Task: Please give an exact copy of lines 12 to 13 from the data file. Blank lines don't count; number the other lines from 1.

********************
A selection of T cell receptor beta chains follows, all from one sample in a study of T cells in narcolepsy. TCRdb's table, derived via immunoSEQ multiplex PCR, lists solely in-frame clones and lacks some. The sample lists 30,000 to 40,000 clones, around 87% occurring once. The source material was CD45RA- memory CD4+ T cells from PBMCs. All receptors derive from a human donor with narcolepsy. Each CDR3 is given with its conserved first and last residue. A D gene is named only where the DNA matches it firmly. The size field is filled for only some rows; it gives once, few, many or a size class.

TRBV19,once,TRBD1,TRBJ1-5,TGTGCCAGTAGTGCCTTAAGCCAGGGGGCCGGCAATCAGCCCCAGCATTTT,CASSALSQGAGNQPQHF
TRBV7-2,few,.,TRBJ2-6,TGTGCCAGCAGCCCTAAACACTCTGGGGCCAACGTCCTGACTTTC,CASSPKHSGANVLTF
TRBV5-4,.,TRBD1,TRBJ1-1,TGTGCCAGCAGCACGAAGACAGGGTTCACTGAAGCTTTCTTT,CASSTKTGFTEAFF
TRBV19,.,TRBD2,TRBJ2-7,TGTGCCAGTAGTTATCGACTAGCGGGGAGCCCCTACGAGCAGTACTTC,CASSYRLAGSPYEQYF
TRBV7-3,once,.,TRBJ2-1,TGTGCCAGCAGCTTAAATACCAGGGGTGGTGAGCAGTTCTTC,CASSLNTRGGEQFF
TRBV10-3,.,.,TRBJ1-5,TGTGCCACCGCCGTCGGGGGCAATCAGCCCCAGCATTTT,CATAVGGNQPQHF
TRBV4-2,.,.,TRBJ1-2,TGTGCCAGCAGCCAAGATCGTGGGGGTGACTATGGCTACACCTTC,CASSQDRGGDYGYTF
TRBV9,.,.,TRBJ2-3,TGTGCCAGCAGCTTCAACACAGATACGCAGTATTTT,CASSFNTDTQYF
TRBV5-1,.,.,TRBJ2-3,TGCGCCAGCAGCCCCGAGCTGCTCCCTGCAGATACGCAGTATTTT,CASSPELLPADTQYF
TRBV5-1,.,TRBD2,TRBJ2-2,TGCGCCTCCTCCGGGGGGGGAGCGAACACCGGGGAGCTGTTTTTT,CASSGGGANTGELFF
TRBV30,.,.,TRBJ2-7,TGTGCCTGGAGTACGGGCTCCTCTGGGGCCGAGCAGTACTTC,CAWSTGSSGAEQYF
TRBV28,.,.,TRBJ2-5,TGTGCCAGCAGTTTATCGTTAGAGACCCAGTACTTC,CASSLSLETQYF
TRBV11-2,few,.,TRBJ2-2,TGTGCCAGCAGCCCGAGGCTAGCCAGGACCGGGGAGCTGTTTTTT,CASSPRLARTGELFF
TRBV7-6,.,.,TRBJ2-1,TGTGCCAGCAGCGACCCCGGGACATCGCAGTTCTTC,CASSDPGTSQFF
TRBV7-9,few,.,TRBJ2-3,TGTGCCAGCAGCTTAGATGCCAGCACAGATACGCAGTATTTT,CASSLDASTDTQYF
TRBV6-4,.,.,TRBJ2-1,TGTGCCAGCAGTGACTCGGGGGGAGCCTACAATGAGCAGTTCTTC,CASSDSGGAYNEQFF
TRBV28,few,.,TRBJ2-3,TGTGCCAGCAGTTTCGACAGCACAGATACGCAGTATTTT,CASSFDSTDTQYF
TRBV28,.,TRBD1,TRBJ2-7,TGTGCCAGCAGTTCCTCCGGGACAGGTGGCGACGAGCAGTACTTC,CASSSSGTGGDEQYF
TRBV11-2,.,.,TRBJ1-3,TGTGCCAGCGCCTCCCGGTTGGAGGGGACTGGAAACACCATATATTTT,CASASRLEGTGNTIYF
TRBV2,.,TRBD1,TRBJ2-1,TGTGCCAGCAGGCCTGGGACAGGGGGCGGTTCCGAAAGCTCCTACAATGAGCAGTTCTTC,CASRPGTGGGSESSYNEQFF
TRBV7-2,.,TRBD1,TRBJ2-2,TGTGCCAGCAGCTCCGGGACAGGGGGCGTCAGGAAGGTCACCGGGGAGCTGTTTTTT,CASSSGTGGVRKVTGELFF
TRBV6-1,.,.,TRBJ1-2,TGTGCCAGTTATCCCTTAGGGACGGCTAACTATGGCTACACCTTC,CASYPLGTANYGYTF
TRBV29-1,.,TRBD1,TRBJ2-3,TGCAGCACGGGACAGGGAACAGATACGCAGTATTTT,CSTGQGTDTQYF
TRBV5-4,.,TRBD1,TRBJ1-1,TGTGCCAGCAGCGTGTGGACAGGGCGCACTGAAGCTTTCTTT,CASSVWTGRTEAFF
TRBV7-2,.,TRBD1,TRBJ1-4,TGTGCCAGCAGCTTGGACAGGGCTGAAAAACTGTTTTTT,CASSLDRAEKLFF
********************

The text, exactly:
TRBV30,.,.,TRBJ2-7,TGTGCCTGGAGTACGGGCTCCTCTGGGGCCGAGCAGTACTTC,CAWSTGSSGAEQYF
TRBV28,.,.,TRBJ2-5,TGTGCCAGCAGTTTATCGTTAGAGACCCAGTACTTC,CASSLSLETQYF